It's the final week of 2014, so we're wrapping the year up the usual way: with lists! Friday, we each gave you our five worst movies of 2014. Yesterday, we counted down the bottom halves of our Top 10s. Today: both our Top 5s.

Here goes:

Leitch

5. Birdman (directed by Alejandro González Iñárritu). Annoying, obnoxious, and almost suffocatingly self-satisfied ... and still just about as much giddy cinema-dork fun as you can possibly imagine. I tend to dismiss most of the tortured-artist themes here and embrace the overwhelming fear and insecurity, but your mileage may vary. But this is such a riotous, virtuoso piece of filmmaking—a pulsating ode to just freaking going for it, man—that it doesn't really matter. Michael Keaton and Edward Norton are both fantastic, but for my money, it's Emma Stone who grounds the movie and gives it its heart. The movie is full of flaws, but I'd watch it again, this second.

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4. Under the Skin (Jonathan Glazer). It's bizarre, jarring, and challenging, but stick with it. This cold, creepy thriller features Scarlett Johansson as an alien sent to earth to observe humanity (and murder a few of its members); as her travels continue, she learns that that she may be more compassionate and merciful than those who sent her here, but just in time to see the horrors humanity is in fact capable of. Filmed in Scotland with Johansson and mostly non-actors—many of whom did not know they were in a movie until later—it's a daring, sometimes impenetrable work, but one that grabs you from the very first frame. If the movie weren't so weird and purposely alienating, we'd have been talking all year about just how courageous and dangerous Johansson's performance really was. And the beach scene is one of the most harrowing things I've ever seen in a movie, or in life.

3. Stand Clear of the Closing Doors (Sam Fleischner). It's all about Mom. The central premise hereinvolves a 13-year-old boy with Asperger's syndrome wandering off in the middle of the school day and ending up stuck riding the subway all throughout New York City in a Dante loop while far above him, Tropical Storm Sandy approaches. But the movie's center is his mother, played by Andrea Suarez Paz in a performance of quiet, desperate power. She deals with the vanishing of her son, her daughter's increasing belligerence, a husband who pops in and out at difficult times, and a job that's off the books but all-encompassing all at once, with the larger brewing storm nothing compared to her helplessness. And yet she never stops. The result is moving, and a New York City movie through and through—never before has the NYC subway seemed so mystifying and terrifying.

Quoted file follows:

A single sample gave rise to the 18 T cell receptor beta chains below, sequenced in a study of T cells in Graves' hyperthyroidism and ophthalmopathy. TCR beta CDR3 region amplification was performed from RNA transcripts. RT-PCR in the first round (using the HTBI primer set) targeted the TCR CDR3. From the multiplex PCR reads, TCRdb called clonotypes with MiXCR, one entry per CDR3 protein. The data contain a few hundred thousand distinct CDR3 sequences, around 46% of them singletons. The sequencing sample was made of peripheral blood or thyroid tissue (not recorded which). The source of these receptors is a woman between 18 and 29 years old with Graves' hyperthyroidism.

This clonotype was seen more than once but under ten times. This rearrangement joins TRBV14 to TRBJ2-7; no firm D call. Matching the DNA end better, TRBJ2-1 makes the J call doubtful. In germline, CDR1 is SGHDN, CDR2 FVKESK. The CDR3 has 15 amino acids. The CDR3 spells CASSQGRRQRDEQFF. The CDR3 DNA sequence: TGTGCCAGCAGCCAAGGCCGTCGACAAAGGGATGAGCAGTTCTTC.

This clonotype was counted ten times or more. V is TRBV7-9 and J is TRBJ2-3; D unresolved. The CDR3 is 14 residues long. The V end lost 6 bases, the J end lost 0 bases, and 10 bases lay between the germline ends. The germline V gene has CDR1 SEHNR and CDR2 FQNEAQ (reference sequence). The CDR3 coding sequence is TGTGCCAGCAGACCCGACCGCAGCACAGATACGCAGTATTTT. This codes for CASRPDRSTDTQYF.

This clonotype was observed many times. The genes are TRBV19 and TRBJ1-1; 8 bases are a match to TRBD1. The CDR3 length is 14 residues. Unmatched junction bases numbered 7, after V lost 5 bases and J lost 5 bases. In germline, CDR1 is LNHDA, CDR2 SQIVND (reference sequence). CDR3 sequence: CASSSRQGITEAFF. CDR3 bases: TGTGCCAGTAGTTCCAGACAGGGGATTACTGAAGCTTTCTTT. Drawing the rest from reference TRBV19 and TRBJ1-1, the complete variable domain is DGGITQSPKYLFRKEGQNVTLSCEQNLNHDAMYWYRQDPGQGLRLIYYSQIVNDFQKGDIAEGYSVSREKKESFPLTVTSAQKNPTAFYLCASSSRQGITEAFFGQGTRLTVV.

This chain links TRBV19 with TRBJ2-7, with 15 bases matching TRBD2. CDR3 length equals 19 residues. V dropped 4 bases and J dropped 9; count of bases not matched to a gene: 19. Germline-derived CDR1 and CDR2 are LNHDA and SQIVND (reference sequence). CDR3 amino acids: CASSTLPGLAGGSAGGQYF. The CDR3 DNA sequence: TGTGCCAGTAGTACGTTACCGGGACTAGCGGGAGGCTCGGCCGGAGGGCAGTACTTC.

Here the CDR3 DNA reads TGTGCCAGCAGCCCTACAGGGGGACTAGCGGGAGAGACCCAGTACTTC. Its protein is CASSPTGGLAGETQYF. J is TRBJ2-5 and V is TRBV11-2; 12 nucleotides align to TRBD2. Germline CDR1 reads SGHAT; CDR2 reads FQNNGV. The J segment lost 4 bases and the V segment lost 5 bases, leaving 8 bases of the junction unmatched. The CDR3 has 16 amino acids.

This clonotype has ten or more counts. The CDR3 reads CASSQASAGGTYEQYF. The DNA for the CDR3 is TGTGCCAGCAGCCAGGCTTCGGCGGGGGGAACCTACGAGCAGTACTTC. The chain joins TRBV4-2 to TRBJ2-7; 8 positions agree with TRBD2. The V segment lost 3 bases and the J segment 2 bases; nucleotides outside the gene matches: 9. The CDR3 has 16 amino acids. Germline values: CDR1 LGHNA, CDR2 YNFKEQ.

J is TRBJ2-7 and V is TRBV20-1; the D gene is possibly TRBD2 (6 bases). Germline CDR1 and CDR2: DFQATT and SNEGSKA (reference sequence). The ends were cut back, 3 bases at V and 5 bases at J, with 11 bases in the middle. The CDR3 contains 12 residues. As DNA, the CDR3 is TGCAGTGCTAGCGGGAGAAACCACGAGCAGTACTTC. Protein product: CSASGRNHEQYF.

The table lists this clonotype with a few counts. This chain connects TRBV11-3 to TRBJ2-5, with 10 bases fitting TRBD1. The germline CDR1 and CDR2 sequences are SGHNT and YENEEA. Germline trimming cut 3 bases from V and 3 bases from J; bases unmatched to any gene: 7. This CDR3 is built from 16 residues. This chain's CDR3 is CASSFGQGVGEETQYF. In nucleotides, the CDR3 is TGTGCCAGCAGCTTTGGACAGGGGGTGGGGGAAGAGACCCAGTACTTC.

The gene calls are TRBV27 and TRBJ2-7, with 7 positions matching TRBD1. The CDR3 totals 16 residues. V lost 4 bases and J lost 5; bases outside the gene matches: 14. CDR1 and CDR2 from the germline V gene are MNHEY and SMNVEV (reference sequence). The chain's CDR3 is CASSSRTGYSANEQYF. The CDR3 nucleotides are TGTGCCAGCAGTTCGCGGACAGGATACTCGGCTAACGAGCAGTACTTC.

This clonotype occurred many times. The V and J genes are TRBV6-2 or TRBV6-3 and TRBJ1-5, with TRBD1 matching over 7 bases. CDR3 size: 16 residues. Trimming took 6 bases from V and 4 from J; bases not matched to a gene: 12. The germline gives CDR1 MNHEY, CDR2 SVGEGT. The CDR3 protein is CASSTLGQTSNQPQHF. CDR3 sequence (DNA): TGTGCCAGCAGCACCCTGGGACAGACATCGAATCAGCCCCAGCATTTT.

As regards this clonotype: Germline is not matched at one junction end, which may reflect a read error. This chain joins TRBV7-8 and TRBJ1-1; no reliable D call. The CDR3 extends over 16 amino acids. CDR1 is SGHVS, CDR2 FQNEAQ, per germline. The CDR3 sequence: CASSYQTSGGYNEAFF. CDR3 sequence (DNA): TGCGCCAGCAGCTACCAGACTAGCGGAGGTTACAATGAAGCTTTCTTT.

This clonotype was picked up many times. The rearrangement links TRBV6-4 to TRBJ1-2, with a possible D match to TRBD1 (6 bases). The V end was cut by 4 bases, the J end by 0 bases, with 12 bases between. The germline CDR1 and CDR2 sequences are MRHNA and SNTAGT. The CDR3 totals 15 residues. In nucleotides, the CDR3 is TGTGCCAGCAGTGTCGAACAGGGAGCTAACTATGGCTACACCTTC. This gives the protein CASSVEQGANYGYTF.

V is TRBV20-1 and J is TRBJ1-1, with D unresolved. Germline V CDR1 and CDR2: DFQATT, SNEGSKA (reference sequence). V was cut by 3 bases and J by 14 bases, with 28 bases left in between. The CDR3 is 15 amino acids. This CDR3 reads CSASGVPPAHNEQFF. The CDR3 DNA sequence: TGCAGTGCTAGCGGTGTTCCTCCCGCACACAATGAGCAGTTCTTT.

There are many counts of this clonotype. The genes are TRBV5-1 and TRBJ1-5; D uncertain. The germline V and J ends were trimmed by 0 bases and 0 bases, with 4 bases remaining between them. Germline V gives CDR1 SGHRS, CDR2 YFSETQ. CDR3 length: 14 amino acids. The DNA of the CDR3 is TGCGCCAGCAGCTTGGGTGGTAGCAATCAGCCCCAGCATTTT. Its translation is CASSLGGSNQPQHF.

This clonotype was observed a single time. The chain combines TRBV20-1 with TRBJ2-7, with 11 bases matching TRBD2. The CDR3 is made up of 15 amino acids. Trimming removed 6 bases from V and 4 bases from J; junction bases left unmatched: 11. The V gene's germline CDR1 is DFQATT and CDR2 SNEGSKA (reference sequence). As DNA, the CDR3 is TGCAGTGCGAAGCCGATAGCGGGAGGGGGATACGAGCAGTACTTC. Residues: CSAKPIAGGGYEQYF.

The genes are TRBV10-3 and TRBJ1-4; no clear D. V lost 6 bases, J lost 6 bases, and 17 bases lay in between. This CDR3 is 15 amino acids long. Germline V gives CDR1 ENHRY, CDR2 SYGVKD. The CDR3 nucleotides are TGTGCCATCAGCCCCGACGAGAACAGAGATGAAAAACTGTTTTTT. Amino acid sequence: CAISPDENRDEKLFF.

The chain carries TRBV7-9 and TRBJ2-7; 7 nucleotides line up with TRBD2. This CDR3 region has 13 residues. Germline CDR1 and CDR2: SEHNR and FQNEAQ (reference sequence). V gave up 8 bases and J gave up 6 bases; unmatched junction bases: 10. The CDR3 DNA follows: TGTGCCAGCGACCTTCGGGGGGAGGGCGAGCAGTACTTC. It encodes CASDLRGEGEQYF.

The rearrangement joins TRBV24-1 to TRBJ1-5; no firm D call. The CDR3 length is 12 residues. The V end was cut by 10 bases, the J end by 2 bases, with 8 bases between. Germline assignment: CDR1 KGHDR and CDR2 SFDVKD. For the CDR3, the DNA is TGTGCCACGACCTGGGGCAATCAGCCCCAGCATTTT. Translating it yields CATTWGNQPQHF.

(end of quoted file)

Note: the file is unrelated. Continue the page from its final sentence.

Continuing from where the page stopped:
2. A Most Wanted Man (Anton Corbijn). It seems like another densely plotted John le Carré thriller—and it is—but this movie, more than anything else, is a character study of a man who knows better than to believe he can make a difference ... but still can't stop himself from trying to make a difference. As played by Philip Seymour Hoffman in what honestly might be my favorite of his performances, German secret agent Guenter Bachmann is beaten, tired, old, and exhausted, but he plods along, picking up strings, following threads, navigating minefields, barreling over everything and everyone and still not getting anywhere. And yet he still sees an answer where no one does. A political thriller, sure, but mostly a study in sad, defeated obsession ... and how goddamned cruel the world can be. I've never missed Hoffman more: How many of these did he have in him, taken away?

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1. Boyhood (Richard Linklater). Boyhood is a movie you find yourself protective of: You almost don't want to praise it too much, less someone come in expecting it to be the Big Moment Movie that it so studiously and wonderful avoids becoming. Some have criticized Linklater for the movie simply being its central gimmick, but, a) that's stupid, because the "gimmick" legitimately has never been done before (why didn't you do it, pal?); and b) the film is meant to roll with the rhythms of life rather than artificially inflate them into something Cinematic. Which just makes the overwhelming power of the film that much more of a miracle. It's full of so many well-thought-out, agonizingly real moments, from the fear of powerlessness under a replacement parent, to the adults who find solace in the least expected places, to the muted tragedy of a mother who one day looks around and realized all she has worked for and cared about has left her ... and that that was the goal all along. A thorough document of the first decade-plus of the new century that studiously attempts to avoid such a classification—making its achievement that much more impressive—Boyhood breaks my heart in a different way every time I see it. (I'm going on watch No. 7.) It is one of the greatest movies I have ever seen.

Grierson